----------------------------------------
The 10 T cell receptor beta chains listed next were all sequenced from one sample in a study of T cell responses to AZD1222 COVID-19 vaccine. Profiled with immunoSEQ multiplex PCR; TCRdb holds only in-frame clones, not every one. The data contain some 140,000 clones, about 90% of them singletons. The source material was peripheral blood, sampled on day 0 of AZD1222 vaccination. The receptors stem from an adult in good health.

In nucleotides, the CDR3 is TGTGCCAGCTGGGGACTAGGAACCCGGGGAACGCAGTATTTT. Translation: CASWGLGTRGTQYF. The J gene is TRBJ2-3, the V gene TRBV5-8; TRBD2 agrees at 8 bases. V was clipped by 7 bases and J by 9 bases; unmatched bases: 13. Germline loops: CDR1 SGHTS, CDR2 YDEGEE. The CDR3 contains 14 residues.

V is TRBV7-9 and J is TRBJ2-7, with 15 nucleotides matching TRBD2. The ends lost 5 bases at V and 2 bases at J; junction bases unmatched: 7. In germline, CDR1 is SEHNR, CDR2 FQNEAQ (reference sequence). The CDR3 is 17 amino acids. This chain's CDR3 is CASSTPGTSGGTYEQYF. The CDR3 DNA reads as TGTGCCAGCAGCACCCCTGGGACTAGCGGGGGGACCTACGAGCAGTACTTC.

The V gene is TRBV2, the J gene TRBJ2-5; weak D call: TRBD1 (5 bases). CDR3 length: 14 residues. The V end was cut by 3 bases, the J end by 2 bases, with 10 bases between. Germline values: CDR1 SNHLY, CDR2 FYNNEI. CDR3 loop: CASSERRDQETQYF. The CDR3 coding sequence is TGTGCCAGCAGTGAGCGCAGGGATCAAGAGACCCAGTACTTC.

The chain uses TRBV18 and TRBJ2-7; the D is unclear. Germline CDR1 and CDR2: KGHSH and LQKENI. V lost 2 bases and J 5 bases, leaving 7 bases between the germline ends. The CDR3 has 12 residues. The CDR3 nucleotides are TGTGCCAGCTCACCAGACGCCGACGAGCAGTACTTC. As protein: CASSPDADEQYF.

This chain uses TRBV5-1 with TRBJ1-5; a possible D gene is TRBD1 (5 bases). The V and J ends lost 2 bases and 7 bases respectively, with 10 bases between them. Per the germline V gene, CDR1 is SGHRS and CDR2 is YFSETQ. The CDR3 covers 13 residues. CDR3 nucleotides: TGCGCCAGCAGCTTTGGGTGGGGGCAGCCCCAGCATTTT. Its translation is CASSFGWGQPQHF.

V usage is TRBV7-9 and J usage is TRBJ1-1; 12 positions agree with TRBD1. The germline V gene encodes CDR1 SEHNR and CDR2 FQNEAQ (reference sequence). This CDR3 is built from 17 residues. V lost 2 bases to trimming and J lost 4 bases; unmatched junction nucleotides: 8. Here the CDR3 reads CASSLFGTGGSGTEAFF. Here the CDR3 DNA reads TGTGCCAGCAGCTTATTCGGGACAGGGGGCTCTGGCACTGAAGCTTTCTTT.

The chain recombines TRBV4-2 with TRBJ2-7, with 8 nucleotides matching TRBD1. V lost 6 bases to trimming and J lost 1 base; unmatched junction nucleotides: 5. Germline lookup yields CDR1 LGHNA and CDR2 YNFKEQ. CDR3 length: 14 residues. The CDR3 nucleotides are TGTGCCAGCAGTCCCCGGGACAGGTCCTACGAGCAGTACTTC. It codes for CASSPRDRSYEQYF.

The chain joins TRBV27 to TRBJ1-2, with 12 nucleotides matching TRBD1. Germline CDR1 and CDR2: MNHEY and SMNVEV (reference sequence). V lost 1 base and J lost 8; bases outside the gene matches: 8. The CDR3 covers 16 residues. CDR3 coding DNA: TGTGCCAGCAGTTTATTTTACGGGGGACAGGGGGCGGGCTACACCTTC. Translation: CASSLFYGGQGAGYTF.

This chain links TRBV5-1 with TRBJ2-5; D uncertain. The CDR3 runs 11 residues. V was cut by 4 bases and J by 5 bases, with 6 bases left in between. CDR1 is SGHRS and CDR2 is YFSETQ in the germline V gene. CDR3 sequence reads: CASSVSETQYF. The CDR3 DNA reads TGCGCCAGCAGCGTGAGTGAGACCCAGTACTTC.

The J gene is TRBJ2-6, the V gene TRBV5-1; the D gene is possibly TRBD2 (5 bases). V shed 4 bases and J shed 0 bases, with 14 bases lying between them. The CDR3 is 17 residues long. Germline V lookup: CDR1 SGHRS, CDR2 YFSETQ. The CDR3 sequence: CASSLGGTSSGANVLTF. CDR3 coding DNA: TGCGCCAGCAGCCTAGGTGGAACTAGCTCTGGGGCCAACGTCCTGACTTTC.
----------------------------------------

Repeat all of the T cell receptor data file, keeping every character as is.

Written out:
The 10 T cell receptor beta chains listed next were all sequenced from one sample in a study of T cell responses to AZD1222 COVID-19 vaccine. Profiled with immunoSEQ multiplex PCR; TCRdb holds only in-frame clones, not every one. The data contain some 140,000 clones, about 90% of them singletons. The source material was peripheral blood, sampled on day 0 of AZD1222 vaccination. The receptors stem from an adult in good health.

In nucleotides, the CDR3 is TGTGCCAGCTGGGGACTAGGAACCCGGGGAACGCAGTATTTT. Translation: CASWGLGTRGTQYF. The J gene is TRBJ2-3, the V gene TRBV5-8; TRBD2 agrees at 8 bases. V was clipped by 7 bases and J by 9 bases; unmatched bases: 13. Germline loops: CDR1 SGHTS, CDR2 YDEGEE. The CDR3 contains 14 residues.

V is TRBV7-9 and J is TRBJ2-7, with 15 nucleotides matching TRBD2. The ends lost 5 bases at V and 2 bases at J; junction bases unmatched: 7. In germline, CDR1 is SEHNR, CDR2 FQNEAQ (reference sequence). The CDR3 is 17 amino acids. This chain's CDR3 is CASSTPGTSGGTYEQYF. The CDR3 DNA reads as TGTGCCAGCAGCACCCCTGGGACTAGCGGGGGGACCTACGAGCAGTACTTC.

The V gene is TRBV2, the J gene TRBJ2-5; weak D call: TRBD1 (5 bases). CDR3 length: 14 residues. The V end was cut by 3 bases, the J end by 2 bases, with 10 bases between. Germline values: CDR1 SNHLY, CDR2 FYNNEI. CDR3 loop: CASSERRDQETQYF. The CDR3 coding sequence is TGTGCCAGCAGTGAGCGCAGGGATCAAGAGACCCAGTACTTC.

The chain uses TRBV18 and TRBJ2-7; the D is unclear. Germline CDR1 and CDR2: KGHSH and LQKENI. V lost 2 bases and J 5 bases, leaving 7 bases between the germline ends. The CDR3 has 12 residues. The CDR3 nucleotides are TGTGCCAGCTCACCAGACGCCGACGAGCAGTACTTC. As protein: CASSPDADEQYF.

This chain uses TRBV5-1 with TRBJ1-5; a possible D gene is TRBD1 (5 bases). The V and J ends lost 2 bases and 7 bases respectively, with 10 bases between them. Per the germline V gene, CDR1 is SGHRS and CDR2 is YFSETQ. The CDR3 covers 13 residues. CDR3 nucleotides: TGCGCCAGCAGCTTTGGGTGGGGGCAGCCCCAGCATTTT. Its translation is CASSFGWGQPQHF.

V usage is TRBV7-9 and J usage is TRBJ1-1; 12 positions agree with TRBD1. The germline V gene encodes CDR1 SEHNR and CDR2 FQNEAQ (reference sequence). This CDR3 is built from 17 residues. V lost 2 bases to trimming and J lost 4 bases; unmatched junction nucleotides: 8. Here the CDR3 reads CASSLFGTGGSGTEAFF. Here the CDR3 DNA reads TGTGCCAGCAGCTTATTCGGGACAGGGGGCTCTGGCACTGAAGCTTTCTTT.

The chain recombines TRBV4-2 with TRBJ2-7, with 8 nucleotides matching TRBD1. V lost 6 bases to trimming and J lost 1 base; unmatched junction nucleotides: 5. Germline lookup yields CDR1 LGHNA and CDR2 YNFKEQ. CDR3 length: 14 residues. The CDR3 nucleotides are TGTGCCAGCAGTCCCCGGGACAGGTCCTACGAGCAGTACTTC. It codes for CASSPRDRSYEQYF.

The chain joins TRBV27 to TRBJ1-2, with 12 nucleotides matching TRBD1. Germline CDR1 and CDR2: MNHEY and SMNVEV (reference sequence). V lost 1 base and J lost 8; bases outside the gene matches: 8. The CDR3 covers 16 residues. CDR3 coding DNA: TGTGCCAGCAGTTTATTTTACGGGGGACAGGGGGCGGGCTACACCTTC. Translation: CASSLFYGGQGAGYTF.

This chain links TRBV5-1 with TRBJ2-5; D uncertain. The CDR3 runs 11 residues. V was cut by 4 bases and J by 5 bases, with 6 bases left in between. CDR1 is SGHRS and CDR2 is YFSETQ in the germline V gene. CDR3 sequence reads: CASSVSETQYF. The CDR3 DNA reads TGCGCCAGCAGCGTGAGTGAGACCCAGTACTTC.

The J gene is TRBJ2-6, the V gene TRBV5-1; the D gene is possibly TRBD2 (5 bases). V shed 4 bases and J shed 0 bases, with 14 bases lying between them. The CDR3 is 17 residues long. Germline V lookup: CDR1 SGHRS, CDR2 YFSETQ. The CDR3 sequence: CASSLGGTSSGANVLTF. CDR3 coding DNA: TGCGCCAGCAGCCTAGGTGGAACTAGCTCTGGGGCCAACGTCCTGACTTTC.